Kyle and the Deathly Deadly Hallows
Death is not something I give a lot of serious thought to. I’d imagine a lot of us don’t until those dire times in our lives when the Grim Reaper rears his ugly head and comes at us on a personal level. Sadly, I had a instance like this just this last week with the passing of my grandmother(from here on lovingly referred to as “Nan-naw”). She was 84 years old, an age I can’t even begin to imagine being alive at and hope I get the opportunity to enjoy. She was a wonderful woman, and responsible for a lot of what makes my younger brother and I who we are. She endured and loved us even though we were not the most…reserved children. But she always had us pegged pretty well. Telling people we weren’t mean kids, just ornery. Which I think is still an accurate description of us today. She was also a lot of fun. AND funny. Mostly because she had to be. She was the matriarch of a family jam packed with smart asses where if you aren’t being made fun of, you aren’t loved. Ultimately, she’s one of those rare people in your life that you’ll miss forever. And I truly will.
But let’s get back to the broader subject at hand: Death.Like I said, I’ve never been one to dwell or think on death much in my lifetime. This could be for a number of reasons, maybe its because my family was never particularly religious. So, I’ve never held a strong belief in the rewards of a well lived life. Don’t get me wrong, I hope it’s true. I like to think that somewhere out in the ether my loved ones will be waiting for me to join them and we can have one hell of a kegger. And to be perfectly honest, if there is an afterlife I pray that God looks like Buliwyf (pronounced Bullvine) from “13th Warrior” and Heaven is some version of Valhalla.
Fightin. Drinkin. Smokin. Storytellin. Babes.
Yea.That’d be nice.
I mean, I hope its not some place like a church basement rec room where there’s just a decrepit Foosball table, a stack of Youth Picture Bibles, and a game of Ker’plunk from 1989 that’s missing most of those red, plastic sticks for the 50 kids there. There needs to be shit to do besides looking down on their still living relatives. My deceased family members don’t need to know how frequently I masturbate or drunkenly take pisses in public. I’d imagine they can already guess it’s a lot. The specifics would shake them to their ghostly cores.
The real reason I don’t think about death? It fucking terrifies me. From a very early age, I had a vivid grasp on the finality of death. I have memories of my mother rocking me to sleep as I cried because I didn’t want to die. I’ve never thought of it as robe wearing, winged people welcoming me through the Pearly Gates. To me, it was kind of always nothing. Don’t get wrong, I’ve been to church camps in the Midwest. I tried. But it never clicked for me (This may be the first time I’ve ever committed that to writing). In a weird way, the idea of there being nothing beyond this can be comforting. I mean, so far as I know, I was nothing before I was born and it didn’t seem to bother me much. I guess being nothing after won’t be so bad either. Who knows, maybe as I get near the end I’ll see it as a welcome release to a long and labored life. One can only hope.
But as young man, having only made a few strides into my own life, my viewpoint on death is less than romantic. At a time in my life where the world is seemingly wide open to me and my whole life could change in a day, the end all of death is a real kick in the ass when you have to face it. It’s unfair really, when you think about it. If you’re lucky enough to live a long and healthy life, your reward is watching every single person you loved and knew your whole life die. Replaced by later generations of people and a world that every day are becoming more and more unfamiliar. And that you find increasingly harder to understand and connect with on a personal level.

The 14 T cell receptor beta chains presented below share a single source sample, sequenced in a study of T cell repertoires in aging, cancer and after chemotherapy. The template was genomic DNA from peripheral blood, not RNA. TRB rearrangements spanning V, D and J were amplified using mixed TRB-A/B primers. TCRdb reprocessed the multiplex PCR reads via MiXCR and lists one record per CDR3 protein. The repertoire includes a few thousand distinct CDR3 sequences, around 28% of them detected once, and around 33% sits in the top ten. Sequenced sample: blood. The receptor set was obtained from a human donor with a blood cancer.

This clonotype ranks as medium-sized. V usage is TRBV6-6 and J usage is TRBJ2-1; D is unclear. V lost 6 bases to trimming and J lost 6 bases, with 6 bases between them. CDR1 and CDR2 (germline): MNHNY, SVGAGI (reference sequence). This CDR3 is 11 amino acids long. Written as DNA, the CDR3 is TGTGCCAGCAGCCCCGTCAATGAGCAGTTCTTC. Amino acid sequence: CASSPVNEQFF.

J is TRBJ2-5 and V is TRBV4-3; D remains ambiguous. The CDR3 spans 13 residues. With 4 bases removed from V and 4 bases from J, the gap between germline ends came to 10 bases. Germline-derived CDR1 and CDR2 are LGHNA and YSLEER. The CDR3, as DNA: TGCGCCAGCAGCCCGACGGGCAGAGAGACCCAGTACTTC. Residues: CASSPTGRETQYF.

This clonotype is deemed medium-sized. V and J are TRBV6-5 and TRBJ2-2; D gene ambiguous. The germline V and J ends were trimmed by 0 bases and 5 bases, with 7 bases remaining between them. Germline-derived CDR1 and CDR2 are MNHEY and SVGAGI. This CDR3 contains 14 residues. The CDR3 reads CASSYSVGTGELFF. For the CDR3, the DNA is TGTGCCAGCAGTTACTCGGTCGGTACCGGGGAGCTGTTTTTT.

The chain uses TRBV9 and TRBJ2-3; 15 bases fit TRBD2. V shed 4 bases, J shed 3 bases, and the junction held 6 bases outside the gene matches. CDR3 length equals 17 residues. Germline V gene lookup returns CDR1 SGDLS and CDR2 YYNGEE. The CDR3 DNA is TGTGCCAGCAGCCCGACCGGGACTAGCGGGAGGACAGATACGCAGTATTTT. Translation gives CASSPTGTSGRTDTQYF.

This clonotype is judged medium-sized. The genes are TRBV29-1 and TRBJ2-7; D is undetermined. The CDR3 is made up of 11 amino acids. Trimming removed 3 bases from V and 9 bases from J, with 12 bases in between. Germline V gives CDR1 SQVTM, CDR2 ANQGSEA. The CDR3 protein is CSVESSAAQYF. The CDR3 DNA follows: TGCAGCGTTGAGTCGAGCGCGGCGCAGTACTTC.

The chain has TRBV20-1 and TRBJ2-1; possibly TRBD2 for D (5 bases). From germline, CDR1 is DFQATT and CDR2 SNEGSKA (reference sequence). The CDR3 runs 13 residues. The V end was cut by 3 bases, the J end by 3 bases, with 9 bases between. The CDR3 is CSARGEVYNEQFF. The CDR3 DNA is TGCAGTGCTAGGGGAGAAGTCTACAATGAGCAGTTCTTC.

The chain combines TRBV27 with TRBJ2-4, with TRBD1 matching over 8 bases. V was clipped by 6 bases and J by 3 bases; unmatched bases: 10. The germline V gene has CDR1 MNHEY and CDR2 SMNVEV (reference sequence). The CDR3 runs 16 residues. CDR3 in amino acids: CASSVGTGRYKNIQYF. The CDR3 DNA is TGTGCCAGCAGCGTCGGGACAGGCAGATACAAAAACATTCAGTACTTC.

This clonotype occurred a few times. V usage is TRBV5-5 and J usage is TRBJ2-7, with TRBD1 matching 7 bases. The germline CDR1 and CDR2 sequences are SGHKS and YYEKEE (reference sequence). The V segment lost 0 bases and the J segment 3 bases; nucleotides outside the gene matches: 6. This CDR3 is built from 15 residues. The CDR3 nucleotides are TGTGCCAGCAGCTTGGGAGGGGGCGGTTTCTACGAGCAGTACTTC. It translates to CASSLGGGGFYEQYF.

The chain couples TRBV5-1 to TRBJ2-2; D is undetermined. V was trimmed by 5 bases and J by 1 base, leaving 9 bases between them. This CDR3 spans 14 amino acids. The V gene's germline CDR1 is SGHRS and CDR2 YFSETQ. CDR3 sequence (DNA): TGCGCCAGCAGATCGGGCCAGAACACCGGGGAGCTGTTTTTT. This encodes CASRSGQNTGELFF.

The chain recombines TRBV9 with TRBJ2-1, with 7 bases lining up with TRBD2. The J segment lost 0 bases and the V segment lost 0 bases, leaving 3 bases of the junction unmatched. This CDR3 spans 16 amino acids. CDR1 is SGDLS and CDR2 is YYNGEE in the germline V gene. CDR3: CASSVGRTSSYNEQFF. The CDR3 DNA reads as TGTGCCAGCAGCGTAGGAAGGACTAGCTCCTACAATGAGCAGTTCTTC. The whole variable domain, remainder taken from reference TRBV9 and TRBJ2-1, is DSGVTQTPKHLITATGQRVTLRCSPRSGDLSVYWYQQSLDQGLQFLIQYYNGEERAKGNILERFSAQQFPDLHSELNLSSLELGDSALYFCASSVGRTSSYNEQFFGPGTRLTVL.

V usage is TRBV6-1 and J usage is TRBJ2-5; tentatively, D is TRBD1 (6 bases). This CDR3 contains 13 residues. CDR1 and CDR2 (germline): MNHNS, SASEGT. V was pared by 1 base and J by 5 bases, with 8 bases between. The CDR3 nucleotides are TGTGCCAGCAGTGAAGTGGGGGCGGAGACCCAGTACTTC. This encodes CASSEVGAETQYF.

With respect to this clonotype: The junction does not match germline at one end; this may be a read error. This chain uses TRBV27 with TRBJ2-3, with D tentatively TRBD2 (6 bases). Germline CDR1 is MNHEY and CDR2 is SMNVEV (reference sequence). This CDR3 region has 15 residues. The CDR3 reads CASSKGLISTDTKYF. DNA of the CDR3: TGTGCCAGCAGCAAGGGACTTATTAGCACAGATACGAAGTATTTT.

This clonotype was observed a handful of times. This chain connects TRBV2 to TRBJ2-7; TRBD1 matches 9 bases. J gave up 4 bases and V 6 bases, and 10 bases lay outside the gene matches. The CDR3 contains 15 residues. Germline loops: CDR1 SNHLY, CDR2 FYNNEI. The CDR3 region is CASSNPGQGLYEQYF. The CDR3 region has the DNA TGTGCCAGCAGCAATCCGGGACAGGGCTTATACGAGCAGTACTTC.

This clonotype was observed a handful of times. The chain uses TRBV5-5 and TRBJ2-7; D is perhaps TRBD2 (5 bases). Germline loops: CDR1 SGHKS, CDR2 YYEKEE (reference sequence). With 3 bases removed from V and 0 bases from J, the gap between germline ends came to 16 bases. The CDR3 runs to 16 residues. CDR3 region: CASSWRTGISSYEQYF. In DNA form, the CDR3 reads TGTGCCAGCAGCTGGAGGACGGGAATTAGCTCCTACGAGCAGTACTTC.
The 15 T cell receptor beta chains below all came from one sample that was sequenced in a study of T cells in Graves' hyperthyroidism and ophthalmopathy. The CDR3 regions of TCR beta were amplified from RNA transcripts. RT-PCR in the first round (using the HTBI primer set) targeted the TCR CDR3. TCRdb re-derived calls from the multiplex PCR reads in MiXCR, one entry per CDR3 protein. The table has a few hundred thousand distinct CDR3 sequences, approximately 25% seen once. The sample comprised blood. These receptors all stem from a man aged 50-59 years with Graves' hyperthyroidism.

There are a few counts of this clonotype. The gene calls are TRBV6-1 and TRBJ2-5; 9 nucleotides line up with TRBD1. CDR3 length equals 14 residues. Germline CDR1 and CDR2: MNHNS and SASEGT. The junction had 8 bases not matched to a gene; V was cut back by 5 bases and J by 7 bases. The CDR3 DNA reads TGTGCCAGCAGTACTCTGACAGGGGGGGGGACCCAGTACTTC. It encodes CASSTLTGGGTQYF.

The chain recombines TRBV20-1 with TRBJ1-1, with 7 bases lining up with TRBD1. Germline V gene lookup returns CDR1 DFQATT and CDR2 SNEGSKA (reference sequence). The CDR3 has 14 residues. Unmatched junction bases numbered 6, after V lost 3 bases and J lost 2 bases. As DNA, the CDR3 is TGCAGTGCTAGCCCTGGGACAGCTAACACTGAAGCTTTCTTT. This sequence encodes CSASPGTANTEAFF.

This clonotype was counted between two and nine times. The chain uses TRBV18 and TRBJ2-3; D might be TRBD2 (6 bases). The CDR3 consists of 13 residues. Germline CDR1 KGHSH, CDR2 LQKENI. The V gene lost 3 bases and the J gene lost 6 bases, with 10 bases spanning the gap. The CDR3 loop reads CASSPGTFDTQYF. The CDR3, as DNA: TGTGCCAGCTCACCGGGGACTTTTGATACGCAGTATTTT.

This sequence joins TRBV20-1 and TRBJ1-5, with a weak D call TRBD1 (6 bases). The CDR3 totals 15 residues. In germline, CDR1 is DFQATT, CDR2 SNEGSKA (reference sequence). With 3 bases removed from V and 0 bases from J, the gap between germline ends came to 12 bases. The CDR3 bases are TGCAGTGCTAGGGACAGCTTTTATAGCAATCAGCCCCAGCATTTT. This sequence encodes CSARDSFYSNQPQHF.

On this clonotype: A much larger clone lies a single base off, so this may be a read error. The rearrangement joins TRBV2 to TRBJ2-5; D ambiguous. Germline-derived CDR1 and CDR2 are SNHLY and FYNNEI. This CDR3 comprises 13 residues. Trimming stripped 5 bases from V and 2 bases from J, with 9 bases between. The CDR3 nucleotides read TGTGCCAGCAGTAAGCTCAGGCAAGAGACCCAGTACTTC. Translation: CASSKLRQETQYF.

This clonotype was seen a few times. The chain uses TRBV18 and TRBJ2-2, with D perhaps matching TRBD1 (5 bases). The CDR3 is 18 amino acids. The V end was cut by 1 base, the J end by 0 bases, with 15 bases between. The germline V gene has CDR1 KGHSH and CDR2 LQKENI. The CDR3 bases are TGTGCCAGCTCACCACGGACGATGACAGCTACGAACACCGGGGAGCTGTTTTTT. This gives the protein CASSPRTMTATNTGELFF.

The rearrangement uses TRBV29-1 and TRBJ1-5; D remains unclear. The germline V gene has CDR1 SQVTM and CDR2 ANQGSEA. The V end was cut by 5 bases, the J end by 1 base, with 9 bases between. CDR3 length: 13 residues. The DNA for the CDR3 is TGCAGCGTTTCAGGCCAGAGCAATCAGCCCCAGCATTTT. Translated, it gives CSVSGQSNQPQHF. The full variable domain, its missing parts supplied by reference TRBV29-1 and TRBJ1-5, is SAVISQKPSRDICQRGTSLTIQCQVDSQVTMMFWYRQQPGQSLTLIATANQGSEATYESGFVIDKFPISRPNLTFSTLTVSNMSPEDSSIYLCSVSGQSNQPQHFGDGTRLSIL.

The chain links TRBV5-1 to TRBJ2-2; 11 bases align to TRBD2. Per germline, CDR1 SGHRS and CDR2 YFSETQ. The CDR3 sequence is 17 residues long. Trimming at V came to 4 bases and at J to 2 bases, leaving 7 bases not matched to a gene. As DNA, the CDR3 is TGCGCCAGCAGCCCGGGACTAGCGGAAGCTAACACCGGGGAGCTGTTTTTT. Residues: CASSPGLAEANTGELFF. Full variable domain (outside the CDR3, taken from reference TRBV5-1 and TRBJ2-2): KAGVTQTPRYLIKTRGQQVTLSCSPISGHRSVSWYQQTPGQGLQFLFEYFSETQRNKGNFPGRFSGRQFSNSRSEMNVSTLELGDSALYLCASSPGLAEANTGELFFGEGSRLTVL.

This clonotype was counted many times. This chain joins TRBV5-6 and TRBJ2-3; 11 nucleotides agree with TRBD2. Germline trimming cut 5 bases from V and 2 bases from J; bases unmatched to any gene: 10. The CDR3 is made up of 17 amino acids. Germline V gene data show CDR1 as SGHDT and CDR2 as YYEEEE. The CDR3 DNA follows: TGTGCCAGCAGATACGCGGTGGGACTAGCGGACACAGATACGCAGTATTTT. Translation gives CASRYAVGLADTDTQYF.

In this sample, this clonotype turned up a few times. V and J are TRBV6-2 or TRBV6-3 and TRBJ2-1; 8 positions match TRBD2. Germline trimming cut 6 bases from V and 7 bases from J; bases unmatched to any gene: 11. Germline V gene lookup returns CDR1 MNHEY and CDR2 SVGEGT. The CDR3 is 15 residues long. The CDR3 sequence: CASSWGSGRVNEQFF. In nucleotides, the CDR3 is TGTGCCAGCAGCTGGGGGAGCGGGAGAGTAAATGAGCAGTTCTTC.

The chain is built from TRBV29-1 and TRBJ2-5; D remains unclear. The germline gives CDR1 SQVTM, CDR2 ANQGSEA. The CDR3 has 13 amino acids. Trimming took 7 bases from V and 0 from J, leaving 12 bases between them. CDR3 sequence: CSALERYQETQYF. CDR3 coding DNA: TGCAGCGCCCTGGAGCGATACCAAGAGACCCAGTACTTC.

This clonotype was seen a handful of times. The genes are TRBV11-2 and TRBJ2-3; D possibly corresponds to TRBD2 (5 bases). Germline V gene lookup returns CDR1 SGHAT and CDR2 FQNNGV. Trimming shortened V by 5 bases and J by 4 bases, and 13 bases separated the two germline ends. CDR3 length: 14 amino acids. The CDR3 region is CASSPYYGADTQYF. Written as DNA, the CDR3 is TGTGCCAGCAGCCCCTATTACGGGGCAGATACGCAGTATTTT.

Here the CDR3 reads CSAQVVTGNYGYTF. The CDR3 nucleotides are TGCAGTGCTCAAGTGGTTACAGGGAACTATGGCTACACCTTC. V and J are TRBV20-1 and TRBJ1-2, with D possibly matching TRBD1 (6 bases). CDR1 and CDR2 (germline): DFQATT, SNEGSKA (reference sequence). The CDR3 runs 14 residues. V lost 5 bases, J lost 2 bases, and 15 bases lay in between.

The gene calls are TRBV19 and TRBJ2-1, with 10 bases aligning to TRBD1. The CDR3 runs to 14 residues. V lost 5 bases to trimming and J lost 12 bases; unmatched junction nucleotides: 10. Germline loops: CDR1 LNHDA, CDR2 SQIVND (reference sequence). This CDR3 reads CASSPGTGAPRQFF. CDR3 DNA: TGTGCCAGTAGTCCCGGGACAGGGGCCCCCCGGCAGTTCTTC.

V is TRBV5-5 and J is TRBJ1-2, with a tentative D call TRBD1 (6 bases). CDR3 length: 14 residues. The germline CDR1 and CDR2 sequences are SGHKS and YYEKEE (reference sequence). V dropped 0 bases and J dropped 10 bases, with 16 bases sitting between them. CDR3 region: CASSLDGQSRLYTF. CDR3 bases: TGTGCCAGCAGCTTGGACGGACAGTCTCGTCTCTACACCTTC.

Depressed yet? I am. Maybe this is a dark way to look at things but let’s not pretend like this isn’t at least in some part, the harsh truth of things. Here’s the thing though, no matter what you believe I don’t think any of us can deny this: Everything and everyone has their time. A small window in time and space where they fit perfectly (or maybe not so perfectly) and if they do things right, they make a difference in their own way. The scales can vary. Some will change the world. Some will change lives. And some will waste it. I guess in the end, maybe what really scares me about death isn’t the darkness or the nothingness of it. It’s wasted time. God forbid any of us reach the end of our days on Earth and think to ourselves “Fuck my face. I really dicked this whole thing up.” I can’t imagine anything would be more unnerving than a parent looking their child in the eye as they are on their deathbed and pleading with God to let them stay. I don’t want to be that man.
My point is this. When eye to eye with death, all you can do is hope that you come out the other side having learned something about yourself. Or if anything, become a person more focused. Because it’s ugly. And Earth shatteringly sad. But if you’re with the right people, in some wierd way it can be uplifting. My Nan-naw’s life was her family. Her kids. Her grandkids. Her great grandkids. And I don’t think anyone would say that she wasn’t successful in shaping all of us into better people. I shudder to think they type of person I would have been without her. She made a difference. On her own terms. On her own scale. In her own way. In the time and space she was given to do so.
And we should all be so lucky.